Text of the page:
Meet Ana Liz: From rural Oaxaca to Kings College, London

Meet Ana Liz, born in rural Oaxaca, as she grew up, no one ever though her dreams could take her to study in one of the world’s best universities. As she grew up, she was hungry for knowledge and fought against the odds to study at UNAM with not only uni challenges, but also finding herself in a big city for the first time. When she finished her studies, she then had to tackle the challenge of learning English to apply to a scholarship abroad, she worked, she studied and she made it….

 

You come from a small town in Oaxaca but spent a few years in Mexico City, had you travelled abroad before coming to London? What were your first impressions?

Yes, I had been in California, USA. When I was working as a research assistant at the Economics Research Institute at UNAM, I was encouraged by my academic tutor to apply for a scholarship to enrol in the Environmental Leadership Programme (ELP) at the University of California (UC), Berkeley.

I would say my first trip abroad opened my mind in different aspects. For instance, my flight was from Mexico City to San Francisco. When I arrived at the SFO Airport my first challenge was to communicate with others in English, and I realised that everybody was too busy to help me. So, I had to manage my transportation from the Airport to the UC Berkeley campus by myself.

During the journey, I was impressed by the skyscrapers, bridges, and the San Francisco bay, which is considered one of the most important commercial and financial centres in the world. By then, I had been living in Mexico City for 6 six years, but San Francisco was different and unique.

On the other hand, participating in ELP was an enriching experience because I had the chance to know people from about 10 different countries in an academic, friendly, and multicultural environment.  We spent three weeks together not only attending workshops, but also field trips that allowed us to strength our friendship.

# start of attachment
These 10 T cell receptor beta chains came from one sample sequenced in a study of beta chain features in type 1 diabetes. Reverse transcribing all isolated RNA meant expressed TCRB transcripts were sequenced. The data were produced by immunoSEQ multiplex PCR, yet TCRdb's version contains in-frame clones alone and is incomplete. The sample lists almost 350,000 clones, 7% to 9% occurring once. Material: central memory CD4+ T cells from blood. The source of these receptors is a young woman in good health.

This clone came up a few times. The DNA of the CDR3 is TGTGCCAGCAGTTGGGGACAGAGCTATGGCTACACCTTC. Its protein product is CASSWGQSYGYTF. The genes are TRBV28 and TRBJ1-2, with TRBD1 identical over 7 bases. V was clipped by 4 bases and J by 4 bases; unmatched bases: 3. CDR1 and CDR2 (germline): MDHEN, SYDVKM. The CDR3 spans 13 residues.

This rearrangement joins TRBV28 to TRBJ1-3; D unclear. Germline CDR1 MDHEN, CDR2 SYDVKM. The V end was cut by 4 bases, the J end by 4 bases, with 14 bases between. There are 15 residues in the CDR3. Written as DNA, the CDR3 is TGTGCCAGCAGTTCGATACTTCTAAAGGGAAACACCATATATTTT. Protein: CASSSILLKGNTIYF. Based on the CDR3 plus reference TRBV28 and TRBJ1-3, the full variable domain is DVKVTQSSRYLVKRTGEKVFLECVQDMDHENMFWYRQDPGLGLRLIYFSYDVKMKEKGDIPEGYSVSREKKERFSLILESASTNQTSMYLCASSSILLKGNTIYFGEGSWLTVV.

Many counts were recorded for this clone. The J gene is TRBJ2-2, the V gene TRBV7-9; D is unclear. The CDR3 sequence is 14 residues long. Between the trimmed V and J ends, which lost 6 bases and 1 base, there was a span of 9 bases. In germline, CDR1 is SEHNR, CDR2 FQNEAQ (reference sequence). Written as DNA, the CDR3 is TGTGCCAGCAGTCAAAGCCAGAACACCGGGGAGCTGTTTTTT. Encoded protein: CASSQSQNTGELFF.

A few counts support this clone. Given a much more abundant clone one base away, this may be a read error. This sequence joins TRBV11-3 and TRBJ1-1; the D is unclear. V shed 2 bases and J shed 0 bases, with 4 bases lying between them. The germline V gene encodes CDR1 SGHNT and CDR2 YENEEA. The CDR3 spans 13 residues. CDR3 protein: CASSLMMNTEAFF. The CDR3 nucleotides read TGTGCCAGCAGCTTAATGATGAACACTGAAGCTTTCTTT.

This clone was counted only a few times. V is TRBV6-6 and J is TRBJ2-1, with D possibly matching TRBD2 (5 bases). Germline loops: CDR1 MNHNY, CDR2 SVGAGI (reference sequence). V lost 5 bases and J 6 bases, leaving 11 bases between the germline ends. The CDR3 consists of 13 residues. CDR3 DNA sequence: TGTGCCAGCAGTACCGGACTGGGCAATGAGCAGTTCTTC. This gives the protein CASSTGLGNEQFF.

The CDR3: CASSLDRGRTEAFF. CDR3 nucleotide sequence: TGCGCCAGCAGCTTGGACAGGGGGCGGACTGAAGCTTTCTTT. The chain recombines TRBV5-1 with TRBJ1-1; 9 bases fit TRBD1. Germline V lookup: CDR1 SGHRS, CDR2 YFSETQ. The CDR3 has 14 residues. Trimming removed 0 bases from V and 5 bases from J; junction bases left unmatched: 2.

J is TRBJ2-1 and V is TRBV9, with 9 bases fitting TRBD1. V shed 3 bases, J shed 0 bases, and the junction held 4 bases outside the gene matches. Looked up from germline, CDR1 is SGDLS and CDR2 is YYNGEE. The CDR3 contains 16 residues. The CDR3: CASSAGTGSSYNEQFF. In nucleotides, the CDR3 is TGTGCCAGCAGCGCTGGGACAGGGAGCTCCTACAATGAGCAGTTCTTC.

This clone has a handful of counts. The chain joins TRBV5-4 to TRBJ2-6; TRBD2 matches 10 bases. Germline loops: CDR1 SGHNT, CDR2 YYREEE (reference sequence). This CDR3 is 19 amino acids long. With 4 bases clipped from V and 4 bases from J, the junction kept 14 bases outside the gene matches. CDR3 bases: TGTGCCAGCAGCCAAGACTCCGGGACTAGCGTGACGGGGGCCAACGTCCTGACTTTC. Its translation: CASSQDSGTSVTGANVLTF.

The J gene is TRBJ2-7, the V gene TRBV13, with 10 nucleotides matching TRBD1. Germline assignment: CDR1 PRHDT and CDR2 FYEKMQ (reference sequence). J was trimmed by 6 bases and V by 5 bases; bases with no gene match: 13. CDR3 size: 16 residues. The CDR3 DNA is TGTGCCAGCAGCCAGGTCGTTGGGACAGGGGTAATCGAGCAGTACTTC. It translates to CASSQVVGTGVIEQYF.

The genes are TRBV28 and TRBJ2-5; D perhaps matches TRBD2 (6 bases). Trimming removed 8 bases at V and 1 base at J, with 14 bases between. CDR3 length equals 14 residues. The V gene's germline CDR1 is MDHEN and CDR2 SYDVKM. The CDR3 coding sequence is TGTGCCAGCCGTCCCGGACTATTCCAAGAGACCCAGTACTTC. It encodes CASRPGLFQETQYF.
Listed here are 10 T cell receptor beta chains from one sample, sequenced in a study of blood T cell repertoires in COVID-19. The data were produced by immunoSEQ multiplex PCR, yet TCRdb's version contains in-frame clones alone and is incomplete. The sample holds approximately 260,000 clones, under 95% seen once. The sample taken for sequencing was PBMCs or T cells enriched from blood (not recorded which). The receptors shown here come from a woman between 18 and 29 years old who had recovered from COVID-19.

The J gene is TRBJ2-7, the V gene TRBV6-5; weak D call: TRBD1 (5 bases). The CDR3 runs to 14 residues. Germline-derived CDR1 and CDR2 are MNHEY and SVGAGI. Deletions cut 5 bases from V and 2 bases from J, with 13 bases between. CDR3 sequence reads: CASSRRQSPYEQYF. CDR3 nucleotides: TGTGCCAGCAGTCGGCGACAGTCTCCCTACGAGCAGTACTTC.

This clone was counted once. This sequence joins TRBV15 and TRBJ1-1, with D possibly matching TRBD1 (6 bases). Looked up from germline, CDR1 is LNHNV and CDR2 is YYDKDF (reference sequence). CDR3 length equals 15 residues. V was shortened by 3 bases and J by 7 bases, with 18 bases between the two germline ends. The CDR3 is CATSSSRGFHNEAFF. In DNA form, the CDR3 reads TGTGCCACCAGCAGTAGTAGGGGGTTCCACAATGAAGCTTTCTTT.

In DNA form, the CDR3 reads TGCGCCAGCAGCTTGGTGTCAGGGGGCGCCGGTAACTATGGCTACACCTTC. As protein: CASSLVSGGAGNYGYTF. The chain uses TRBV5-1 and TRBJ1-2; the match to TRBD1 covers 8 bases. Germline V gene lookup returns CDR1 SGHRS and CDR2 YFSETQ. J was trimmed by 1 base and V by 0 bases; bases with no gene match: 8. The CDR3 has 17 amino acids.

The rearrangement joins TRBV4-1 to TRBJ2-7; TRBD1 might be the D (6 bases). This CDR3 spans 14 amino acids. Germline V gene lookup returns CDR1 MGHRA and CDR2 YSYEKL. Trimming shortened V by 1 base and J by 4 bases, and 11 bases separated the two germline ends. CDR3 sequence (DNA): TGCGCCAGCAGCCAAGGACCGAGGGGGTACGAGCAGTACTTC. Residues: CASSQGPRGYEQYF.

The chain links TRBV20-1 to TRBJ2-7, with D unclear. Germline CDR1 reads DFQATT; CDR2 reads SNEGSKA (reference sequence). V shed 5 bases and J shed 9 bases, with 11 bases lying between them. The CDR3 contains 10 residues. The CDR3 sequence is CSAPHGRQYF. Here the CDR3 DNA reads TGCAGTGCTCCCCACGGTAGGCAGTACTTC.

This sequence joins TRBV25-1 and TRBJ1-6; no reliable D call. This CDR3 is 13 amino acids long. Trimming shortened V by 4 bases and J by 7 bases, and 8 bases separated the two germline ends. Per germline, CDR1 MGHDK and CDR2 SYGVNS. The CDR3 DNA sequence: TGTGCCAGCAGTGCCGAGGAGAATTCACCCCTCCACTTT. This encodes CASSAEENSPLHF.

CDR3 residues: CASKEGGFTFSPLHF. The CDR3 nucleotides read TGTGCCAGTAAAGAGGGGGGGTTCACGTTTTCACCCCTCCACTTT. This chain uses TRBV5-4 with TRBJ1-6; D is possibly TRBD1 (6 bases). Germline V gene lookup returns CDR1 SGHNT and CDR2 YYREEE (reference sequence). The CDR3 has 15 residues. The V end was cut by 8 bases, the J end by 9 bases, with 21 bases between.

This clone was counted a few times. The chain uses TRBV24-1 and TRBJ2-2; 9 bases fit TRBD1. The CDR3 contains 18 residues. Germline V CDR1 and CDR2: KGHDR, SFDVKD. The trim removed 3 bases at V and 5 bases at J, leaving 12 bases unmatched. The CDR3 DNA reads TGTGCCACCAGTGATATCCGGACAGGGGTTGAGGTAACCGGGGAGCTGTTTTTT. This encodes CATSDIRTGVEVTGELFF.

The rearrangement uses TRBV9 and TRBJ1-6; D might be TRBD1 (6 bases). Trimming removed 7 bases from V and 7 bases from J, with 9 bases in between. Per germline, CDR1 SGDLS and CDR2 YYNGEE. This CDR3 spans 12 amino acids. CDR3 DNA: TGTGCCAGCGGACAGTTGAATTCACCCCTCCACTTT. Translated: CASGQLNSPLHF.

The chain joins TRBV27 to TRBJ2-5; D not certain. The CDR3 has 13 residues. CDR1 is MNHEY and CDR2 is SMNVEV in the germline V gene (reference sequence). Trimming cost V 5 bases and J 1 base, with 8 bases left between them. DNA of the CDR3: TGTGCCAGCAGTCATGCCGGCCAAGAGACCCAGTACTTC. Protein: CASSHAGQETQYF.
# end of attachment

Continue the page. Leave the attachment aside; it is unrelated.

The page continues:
I remember I enjoyed so much my time at UC Berkeley not only because all the things I learned, but also because of the experiences and encouragement I got to study abroad.

 

You said that starting university at UNAM in Mexico City was daunting for a girl from rural Oaxaca, how did that compare to starting your course at Kings College London?

When I applied for a place at UNAM I knew it would be very competitive in terms of academic, and I had to demonstrate my abilities in that regard. Therefore, I had to study very hard to pass the exam and to maintain good marks during my studies. Among the benefits of UNAM is the fact that it is a public university, and students do not have to pay fees for receiving an education of quality.

However, the process of studying abroad requires to overcoming other barriers apart of the academic challenges. Firstly, the language. As a rural woman, I did not have the opportunity to learn English at my early stage, and I believe most women in this context do not. Although I received some inductions of English at my rural schools, that was not enough. Therefore, I started to study this language when I was already 18 years old, and without doubt, it was super challenging.

 

I would say reaching the English level that King’s College London required was one of the biggest challenges. However, it did not end when I got my score. I remember the first day I arrived at KCL, the classroom was full of people from different countries, all of them speaking in English, and for a moment I felt so lost. I had the same feeling during my first lectures, so I realised that my studies would demand me more effort in that regard. Especially for writing my essays, exams, and dissertation.